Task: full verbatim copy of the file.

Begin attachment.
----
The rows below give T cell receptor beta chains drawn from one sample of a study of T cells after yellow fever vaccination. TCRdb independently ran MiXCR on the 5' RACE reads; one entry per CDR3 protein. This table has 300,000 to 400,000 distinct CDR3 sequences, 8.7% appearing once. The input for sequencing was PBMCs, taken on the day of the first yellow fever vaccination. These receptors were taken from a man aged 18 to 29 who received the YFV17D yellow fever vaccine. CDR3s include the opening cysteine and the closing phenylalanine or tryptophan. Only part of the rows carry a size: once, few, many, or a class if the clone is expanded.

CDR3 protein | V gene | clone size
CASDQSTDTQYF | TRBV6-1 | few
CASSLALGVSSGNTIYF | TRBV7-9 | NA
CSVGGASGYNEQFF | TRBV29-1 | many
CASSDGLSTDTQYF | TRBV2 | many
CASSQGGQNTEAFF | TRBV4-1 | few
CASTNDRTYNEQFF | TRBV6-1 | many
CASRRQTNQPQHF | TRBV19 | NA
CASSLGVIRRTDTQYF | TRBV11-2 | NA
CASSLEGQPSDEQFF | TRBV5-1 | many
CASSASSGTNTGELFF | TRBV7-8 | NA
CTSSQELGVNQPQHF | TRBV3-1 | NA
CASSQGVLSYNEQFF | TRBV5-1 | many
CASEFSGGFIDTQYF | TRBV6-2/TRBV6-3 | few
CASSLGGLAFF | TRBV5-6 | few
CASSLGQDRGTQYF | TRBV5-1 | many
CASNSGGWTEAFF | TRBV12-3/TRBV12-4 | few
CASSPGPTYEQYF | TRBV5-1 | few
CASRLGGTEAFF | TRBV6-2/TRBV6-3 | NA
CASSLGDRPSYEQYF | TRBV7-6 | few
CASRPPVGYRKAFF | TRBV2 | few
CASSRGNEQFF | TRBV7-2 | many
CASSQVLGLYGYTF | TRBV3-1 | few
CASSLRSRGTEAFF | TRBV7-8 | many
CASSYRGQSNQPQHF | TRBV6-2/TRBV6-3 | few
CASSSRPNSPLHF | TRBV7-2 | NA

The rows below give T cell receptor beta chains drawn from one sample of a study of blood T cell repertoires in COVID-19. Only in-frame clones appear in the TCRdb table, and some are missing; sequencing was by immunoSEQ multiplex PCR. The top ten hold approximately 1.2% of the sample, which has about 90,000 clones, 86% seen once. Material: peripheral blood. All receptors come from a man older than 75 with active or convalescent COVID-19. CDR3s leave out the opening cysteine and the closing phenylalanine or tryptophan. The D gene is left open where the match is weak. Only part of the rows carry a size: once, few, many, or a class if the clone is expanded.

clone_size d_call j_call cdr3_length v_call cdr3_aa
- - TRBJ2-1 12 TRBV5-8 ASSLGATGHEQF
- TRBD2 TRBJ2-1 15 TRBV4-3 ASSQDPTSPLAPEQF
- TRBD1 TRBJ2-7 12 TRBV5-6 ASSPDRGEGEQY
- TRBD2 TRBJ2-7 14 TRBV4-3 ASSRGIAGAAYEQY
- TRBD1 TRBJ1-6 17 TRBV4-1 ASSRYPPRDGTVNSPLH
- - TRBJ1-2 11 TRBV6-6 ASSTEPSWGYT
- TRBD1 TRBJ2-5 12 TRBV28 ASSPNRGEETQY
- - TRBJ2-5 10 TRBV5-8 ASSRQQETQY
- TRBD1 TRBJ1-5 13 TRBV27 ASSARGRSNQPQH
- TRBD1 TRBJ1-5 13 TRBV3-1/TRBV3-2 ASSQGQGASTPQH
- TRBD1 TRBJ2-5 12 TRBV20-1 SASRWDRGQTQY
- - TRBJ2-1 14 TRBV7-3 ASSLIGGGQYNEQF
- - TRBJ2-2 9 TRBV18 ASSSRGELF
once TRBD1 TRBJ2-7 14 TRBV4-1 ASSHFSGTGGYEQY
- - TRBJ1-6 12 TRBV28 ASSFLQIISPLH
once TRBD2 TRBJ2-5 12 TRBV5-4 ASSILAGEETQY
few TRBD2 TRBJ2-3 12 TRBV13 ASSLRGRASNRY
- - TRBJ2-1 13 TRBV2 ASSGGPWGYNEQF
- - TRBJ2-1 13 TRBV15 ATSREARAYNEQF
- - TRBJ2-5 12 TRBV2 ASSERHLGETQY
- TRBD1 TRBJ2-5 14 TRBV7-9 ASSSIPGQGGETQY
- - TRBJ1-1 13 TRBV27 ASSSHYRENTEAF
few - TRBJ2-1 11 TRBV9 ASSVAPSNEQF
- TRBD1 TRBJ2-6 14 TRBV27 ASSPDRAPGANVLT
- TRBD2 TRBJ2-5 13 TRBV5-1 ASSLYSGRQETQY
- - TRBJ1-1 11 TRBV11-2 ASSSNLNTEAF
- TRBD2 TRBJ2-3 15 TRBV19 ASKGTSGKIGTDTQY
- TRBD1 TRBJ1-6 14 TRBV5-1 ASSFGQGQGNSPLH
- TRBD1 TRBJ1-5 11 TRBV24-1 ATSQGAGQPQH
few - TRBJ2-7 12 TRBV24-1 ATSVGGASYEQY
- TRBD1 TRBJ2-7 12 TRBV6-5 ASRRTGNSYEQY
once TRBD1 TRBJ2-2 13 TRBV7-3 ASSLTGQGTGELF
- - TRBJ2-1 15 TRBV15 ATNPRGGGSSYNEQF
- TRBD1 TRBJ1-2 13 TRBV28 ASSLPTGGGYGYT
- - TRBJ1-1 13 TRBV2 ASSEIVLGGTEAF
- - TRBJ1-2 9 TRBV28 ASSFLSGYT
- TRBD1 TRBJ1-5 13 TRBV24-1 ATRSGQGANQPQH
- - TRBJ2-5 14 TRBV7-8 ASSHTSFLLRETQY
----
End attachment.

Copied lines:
The rows below give T cell receptor beta chains drawn from one sample of a study of T cells after yellow fever vaccination. TCRdb independently ran MiXCR on the 5' RACE reads; one entry per CDR3 protein. This table has 300,000 to 400,000 distinct CDR3 sequences, 8.7% appearing once. The input for sequencing was PBMCs, taken on the day of the first yellow fever vaccination. These receptors were taken from a man aged 18 to 29 who received the YFV17D yellow fever vaccine. CDR3s include the opening cysteine and the closing phenylalanine or tryptophan. Only part of the rows carry a size: once, few, many, or a class if the clone is expanded.

CDR3 protein | V gene | clone size
CASDQSTDTQYF | TRBV6-1 | few
CASSLALGVSSGNTIYF | TRBV7-9 | NA
CSVGGASGYNEQFF | TRBV29-1 | many
CASSDGLSTDTQYF | TRBV2 | many
CASSQGGQNTEAFF | TRBV4-1 | few
CASTNDRTYNEQFF | TRBV6-1 | many
CASRRQTNQPQHF | TRBV19 | NA
CASSLGVIRRTDTQYF | TRBV11-2 | NA
CASSLEGQPSDEQFF | TRBV5-1 | many
CASSASSGTNTGELFF | TRBV7-8 | NA
CTSSQELGVNQPQHF | TRBV3-1 | NA
CASSQGVLSYNEQFF | TRBV5-1 | many
CASEFSGGFIDTQYF | TRBV6-2/TRBV6-3 | few
CASSLGGLAFF | TRBV5-6 | few
CASSLGQDRGTQYF | TRBV5-1 | many
CASNSGGWTEAFF | TRBV12-3/TRBV12-4 | few
CASSPGPTYEQYF | TRBV5-1 | few
CASRLGGTEAFF | TRBV6-2/TRBV6-3 | NA
CASSLGDRPSYEQYF | TRBV7-6 | few
CASRPPVGYRKAFF | TRBV2 | few
CASSRGNEQFF | TRBV7-2 | many
CASSQVLGLYGYTF | TRBV3-1 | few
CASSLRSRGTEAFF | TRBV7-8 | many
CASSYRGQSNQPQHF | TRBV6-2/TRBV6-3 | few
CASSSRPNSPLHF | TRBV7-2 | NA

The rows below give T cell receptor beta chains drawn from one sample of a study of blood T cell repertoires in COVID-19. Only in-frame clones appear in the TCRdb table, and some are missing; sequencing was by immunoSEQ multiplex PCR. The top ten hold approximately 1.2% of the sample, which has about 90,000 clones, 86% seen once. Material: peripheral blood. All receptors come from a man older than 75 with active or convalescent COVID-19. CDR3s leave out the opening cysteine and the closing phenylalanine or tryptophan. The D gene is left open where the match is weak. Only part of the rows carry a size: once, few, many, or a class if the clone is expanded.

clone_size d_call j_call cdr3_length v_call cdr3_aa
- - TRBJ2-1 12 TRBV5-8 ASSLGATGHEQF
- TRBD2 TRBJ2-1 15 TRBV4-3 ASSQDPTSPLAPEQF
- TRBD1 TRBJ2-7 12 TRBV5-6 ASSPDRGEGEQY
- TRBD2 TRBJ2-7 14 TRBV4-3 ASSRGIAGAAYEQY
- TRBD1 TRBJ1-6 17 TRBV4-1 ASSRYPPRDGTVNSPLH
- - TRBJ1-2 11 TRBV6-6 ASSTEPSWGYT
- TRBD1 TRBJ2-5 12 TRBV28 ASSPNRGEETQY
- - TRBJ2-5 10 TRBV5-8 ASSRQQETQY
- TRBD1 TRBJ1-5 13 TRBV27 ASSARGRSNQPQH
- TRBD1 TRBJ1-5 13 TRBV3-1/TRBV3-2 ASSQGQGASTPQH
- TRBD1 TRBJ2-5 12 TRBV20-1 SASRWDRGQTQY
- - TRBJ2-1 14 TRBV7-3 ASSLIGGGQYNEQF
- - TRBJ2-2 9 TRBV18 ASSSRGELF
once TRBD1 TRBJ2-7 14 TRBV4-1 ASSHFSGTGGYEQY
- - TRBJ1-6 12 TRBV28 ASSFLQIISPLH
once TRBD2 TRBJ2-5 12 TRBV5-4 ASSILAGEETQY
few TRBD2 TRBJ2-3 12 TRBV13 ASSLRGRASNRY
- - TRBJ2-1 13 TRBV2 ASSGGPWGYNEQF
- - TRBJ2-1 13 TRBV15 ATSREARAYNEQF
- - TRBJ2-5 12 TRBV2 ASSERHLGETQY
- TRBD1 TRBJ2-5 14 TRBV7-9 ASSSIPGQGGETQY
- - TRBJ1-1 13 TRBV27 ASSSHYRENTEAF
few - TRBJ2-1 11 TRBV9 ASSVAPSNEQF
- TRBD1 TRBJ2-6 14 TRBV27 ASSPDRAPGANVLT
- TRBD2 TRBJ2-5 13 TRBV5-1 ASSLYSGRQETQY
- - TRBJ1-1 11 TRBV11-2 ASSSNLNTEAF
- TRBD2 TRBJ2-3 15 TRBV19 ASKGTSGKIGTDTQY
- TRBD1 TRBJ1-6 14 TRBV5-1 ASSFGQGQGNSPLH
- TRBD1 TRBJ1-5 11 TRBV24-1 ATSQGAGQPQH
few - TRBJ2-7 12 TRBV24-1 ATSVGGASYEQY
- TRBD1 TRBJ2-7 12 TRBV6-5 ASRRTGNSYEQY
once TRBD1 TRBJ2-2 13 TRBV7-3 ASSLTGQGTGELF
- - TRBJ2-1 15 TRBV15 ATNPRGGGSSYNEQF
- TRBD1 TRBJ1-2 13 TRBV28 ASSLPTGGGYGYT
- - TRBJ1-1 13 TRBV2 ASSEIVLGGTEAF
- - TRBJ1-2 9 TRBV28 ASSFLSGYT
- TRBD1 TRBJ1-5 13 TRBV24-1 ATRSGQGANQPQH
- - TRBJ2-5 14 TRBV7-8 ASSHTSFLLRETQY